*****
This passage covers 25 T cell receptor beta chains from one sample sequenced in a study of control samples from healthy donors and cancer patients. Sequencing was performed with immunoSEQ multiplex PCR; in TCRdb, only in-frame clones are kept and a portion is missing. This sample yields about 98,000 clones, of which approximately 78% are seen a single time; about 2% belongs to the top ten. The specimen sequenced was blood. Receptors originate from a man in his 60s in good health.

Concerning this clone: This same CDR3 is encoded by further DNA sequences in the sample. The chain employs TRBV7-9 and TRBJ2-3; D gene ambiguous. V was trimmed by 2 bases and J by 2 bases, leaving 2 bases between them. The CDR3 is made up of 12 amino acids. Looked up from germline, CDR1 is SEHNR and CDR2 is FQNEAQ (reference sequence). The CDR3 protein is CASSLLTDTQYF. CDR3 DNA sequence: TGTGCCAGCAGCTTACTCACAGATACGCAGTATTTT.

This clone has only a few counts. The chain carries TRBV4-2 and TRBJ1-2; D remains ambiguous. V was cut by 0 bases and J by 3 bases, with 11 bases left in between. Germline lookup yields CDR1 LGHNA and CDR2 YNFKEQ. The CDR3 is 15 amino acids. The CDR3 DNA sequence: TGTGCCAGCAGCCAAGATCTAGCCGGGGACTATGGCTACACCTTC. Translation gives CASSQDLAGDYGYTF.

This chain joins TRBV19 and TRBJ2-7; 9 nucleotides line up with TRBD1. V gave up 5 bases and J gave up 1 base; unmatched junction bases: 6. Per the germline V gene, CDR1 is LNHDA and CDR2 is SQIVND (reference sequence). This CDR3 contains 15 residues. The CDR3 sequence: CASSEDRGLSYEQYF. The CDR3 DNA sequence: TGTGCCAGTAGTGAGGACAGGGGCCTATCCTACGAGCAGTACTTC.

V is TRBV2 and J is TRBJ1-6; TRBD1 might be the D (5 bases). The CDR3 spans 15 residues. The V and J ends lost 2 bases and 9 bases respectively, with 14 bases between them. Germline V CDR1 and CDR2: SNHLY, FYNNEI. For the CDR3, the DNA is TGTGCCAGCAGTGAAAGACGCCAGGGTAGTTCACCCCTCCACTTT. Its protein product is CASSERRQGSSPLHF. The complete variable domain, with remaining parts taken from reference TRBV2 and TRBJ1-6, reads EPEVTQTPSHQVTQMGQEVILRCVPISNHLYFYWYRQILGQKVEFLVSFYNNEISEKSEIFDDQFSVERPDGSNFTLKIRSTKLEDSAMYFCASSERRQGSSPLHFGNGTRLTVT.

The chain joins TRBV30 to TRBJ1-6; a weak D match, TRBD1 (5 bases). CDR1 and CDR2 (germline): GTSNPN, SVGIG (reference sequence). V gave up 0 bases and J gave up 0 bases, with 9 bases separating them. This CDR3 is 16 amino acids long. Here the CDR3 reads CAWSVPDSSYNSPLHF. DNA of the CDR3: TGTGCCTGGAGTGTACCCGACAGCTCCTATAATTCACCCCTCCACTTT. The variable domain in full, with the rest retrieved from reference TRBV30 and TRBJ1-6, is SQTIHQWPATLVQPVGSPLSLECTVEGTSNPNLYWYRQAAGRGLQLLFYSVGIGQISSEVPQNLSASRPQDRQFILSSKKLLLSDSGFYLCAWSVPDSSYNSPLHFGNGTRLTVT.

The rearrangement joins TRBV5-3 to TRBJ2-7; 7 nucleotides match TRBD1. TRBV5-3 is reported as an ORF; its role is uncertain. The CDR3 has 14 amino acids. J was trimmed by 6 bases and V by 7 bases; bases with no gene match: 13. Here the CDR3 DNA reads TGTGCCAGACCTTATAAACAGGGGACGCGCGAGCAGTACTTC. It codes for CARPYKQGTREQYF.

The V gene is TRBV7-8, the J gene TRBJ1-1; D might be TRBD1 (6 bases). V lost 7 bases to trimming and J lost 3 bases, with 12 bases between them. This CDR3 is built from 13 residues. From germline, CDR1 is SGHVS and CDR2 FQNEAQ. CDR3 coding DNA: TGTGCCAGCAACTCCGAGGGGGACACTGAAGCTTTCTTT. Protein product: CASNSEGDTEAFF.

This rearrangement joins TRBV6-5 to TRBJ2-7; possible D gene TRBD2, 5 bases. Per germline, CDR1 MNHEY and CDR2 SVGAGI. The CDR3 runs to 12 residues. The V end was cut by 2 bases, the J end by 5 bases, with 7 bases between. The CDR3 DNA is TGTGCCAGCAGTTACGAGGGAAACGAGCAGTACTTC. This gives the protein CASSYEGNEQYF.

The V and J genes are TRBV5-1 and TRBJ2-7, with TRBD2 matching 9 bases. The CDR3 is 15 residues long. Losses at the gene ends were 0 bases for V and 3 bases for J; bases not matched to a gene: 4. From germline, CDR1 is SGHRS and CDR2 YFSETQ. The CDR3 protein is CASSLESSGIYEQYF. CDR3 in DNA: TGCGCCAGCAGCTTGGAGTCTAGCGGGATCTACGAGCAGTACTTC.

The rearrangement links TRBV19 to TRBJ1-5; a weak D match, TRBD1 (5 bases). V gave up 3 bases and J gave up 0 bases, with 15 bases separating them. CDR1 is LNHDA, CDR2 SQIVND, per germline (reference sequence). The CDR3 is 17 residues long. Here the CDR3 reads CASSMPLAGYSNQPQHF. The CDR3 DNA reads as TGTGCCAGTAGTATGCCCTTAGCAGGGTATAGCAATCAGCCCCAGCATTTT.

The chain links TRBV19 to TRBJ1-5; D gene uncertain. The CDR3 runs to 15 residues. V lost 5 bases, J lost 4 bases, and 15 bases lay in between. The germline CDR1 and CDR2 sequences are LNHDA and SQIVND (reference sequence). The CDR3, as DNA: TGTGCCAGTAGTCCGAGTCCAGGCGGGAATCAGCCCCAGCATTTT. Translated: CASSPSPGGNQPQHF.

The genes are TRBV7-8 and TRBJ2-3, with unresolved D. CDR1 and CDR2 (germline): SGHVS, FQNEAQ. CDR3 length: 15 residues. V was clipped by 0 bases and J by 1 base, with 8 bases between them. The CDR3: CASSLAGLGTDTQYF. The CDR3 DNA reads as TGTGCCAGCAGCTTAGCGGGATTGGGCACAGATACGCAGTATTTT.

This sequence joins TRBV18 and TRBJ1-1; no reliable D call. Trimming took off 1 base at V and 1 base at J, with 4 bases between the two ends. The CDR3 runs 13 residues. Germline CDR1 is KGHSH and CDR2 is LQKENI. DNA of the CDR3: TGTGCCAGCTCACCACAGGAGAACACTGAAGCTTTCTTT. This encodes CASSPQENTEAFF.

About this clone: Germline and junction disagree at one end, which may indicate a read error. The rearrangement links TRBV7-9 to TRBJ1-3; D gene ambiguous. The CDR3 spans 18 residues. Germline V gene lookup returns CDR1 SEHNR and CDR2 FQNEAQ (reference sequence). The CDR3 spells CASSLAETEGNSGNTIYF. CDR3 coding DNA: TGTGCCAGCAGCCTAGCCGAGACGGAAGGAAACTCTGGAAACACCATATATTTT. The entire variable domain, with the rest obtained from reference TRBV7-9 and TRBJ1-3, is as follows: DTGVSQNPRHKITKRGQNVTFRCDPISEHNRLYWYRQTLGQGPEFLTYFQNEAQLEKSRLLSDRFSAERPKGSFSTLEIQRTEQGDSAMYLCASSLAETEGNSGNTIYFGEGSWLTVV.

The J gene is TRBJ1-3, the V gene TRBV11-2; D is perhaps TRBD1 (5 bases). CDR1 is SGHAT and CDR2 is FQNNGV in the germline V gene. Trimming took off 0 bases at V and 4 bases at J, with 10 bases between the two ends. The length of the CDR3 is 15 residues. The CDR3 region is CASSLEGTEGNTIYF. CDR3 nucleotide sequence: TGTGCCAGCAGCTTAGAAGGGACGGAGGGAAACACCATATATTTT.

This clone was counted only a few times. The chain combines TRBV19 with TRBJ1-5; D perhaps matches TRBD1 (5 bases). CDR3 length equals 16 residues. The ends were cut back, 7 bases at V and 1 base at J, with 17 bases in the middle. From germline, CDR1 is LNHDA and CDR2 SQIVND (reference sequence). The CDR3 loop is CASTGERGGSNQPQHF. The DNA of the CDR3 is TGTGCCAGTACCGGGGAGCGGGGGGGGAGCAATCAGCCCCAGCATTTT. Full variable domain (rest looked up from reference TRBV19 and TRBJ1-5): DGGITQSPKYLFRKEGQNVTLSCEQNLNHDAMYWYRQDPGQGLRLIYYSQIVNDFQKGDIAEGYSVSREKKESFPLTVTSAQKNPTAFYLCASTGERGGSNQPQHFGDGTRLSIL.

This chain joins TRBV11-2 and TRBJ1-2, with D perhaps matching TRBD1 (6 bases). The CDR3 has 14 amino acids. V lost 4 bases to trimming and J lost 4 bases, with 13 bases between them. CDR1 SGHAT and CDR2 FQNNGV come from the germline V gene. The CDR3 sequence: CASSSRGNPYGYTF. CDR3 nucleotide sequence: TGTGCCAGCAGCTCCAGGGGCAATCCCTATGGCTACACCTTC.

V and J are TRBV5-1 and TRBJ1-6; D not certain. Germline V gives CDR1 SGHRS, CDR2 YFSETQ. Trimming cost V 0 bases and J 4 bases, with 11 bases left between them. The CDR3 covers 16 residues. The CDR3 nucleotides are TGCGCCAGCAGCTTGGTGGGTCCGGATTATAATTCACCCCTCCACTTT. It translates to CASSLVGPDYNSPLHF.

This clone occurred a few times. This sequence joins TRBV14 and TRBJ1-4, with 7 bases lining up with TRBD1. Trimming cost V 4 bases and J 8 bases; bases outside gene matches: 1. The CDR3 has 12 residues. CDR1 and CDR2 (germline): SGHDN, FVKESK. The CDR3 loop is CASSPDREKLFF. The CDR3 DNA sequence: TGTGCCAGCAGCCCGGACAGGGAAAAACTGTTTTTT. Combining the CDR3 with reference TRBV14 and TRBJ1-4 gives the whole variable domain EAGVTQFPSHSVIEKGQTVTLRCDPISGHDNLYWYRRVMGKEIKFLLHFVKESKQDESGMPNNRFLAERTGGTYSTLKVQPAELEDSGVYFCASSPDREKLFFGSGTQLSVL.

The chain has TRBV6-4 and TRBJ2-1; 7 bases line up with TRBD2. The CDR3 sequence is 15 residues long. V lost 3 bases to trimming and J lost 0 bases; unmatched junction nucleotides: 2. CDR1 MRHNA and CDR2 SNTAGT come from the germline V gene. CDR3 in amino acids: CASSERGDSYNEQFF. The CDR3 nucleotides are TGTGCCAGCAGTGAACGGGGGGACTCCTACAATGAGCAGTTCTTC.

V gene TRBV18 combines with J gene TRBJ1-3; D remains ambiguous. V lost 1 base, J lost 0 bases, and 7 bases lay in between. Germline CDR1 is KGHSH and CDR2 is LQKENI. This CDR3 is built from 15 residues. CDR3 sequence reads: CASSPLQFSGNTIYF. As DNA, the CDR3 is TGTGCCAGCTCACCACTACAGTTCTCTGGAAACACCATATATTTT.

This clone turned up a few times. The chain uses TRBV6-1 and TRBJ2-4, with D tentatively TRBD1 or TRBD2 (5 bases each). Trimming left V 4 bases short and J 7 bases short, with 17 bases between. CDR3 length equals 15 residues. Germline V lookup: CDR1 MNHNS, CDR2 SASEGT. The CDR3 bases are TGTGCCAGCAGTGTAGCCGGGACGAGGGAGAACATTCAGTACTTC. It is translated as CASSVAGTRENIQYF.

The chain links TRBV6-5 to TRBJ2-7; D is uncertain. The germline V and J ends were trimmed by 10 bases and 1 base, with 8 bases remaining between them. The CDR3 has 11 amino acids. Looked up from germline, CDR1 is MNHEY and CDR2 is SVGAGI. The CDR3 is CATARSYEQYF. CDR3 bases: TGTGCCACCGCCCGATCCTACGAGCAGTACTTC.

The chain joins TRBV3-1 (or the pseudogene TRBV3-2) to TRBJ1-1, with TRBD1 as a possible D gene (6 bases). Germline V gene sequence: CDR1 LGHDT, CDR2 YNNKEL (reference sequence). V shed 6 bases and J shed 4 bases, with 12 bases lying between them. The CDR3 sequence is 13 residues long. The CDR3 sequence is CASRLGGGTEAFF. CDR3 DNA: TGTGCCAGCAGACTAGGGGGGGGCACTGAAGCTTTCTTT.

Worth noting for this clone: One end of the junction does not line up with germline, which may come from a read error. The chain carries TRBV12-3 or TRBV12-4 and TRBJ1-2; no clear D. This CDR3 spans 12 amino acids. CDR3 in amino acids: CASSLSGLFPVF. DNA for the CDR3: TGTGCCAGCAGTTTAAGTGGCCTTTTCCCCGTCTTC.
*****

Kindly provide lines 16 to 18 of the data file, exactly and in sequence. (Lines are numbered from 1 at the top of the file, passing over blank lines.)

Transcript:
The J gene is TRBJ1-3, the V gene TRBV11-2; D is perhaps TRBD1 (5 bases). CDR1 is SGHAT and CDR2 is FQNNGV in the germline V gene. Trimming took off 0 bases at V and 4 bases at J, with 10 bases between the two ends. The length of the CDR3 is 15 residues. The CDR3 region is CASSLEGTEGNTIYF. CDR3 nucleotide sequence: TGTGCCAGCAGCTTAGAAGGGACGGAGGGAAACACCATATATTTT.

This clone was counted only a few times. The chain combines TRBV19 with TRBJ1-5; D perhaps matches TRBD1 (5 bases). CDR3 length equals 16 residues. The ends were cut back, 7 bases at V and 1 base at J, with 17 bases in the middle. From germline, CDR1 is LNHDA and CDR2 SQIVND (reference sequence). The CDR3 loop is CASTGERGGSNQPQHF. The DNA of the CDR3 is TGTGCCAGTACCGGGGAGCGGGGGGGGAGCAATCAGCCCCAGCATTTT. Full variable domain (rest looked up from reference TRBV19 and TRBJ1-5): DGGITQSPKYLFRKEGQNVTLSCEQNLNHDAMYWYRQDPGQGLRLIYYSQIVNDFQKGDIAEGYSVSREKKESFPLTVTSAQKNPTAFYLCASTGERGGSNQPQHFGDGTRLSIL.

This chain joins TRBV11-2 and TRBJ1-2, with D perhaps matching TRBD1 (6 bases). The CDR3 has 14 amino acids. V lost 4 bases to trimming and J lost 4 bases, with 13 bases between them. CDR1 SGHAT and CDR2 FQNNGV come from the germline V gene. The CDR3 sequence: CASSSRGNPYGYTF. CDR3 nucleotide sequence: TGTGCCAGCAGCTCCAGGGGCAATCCCTATGGCTACACCTTC.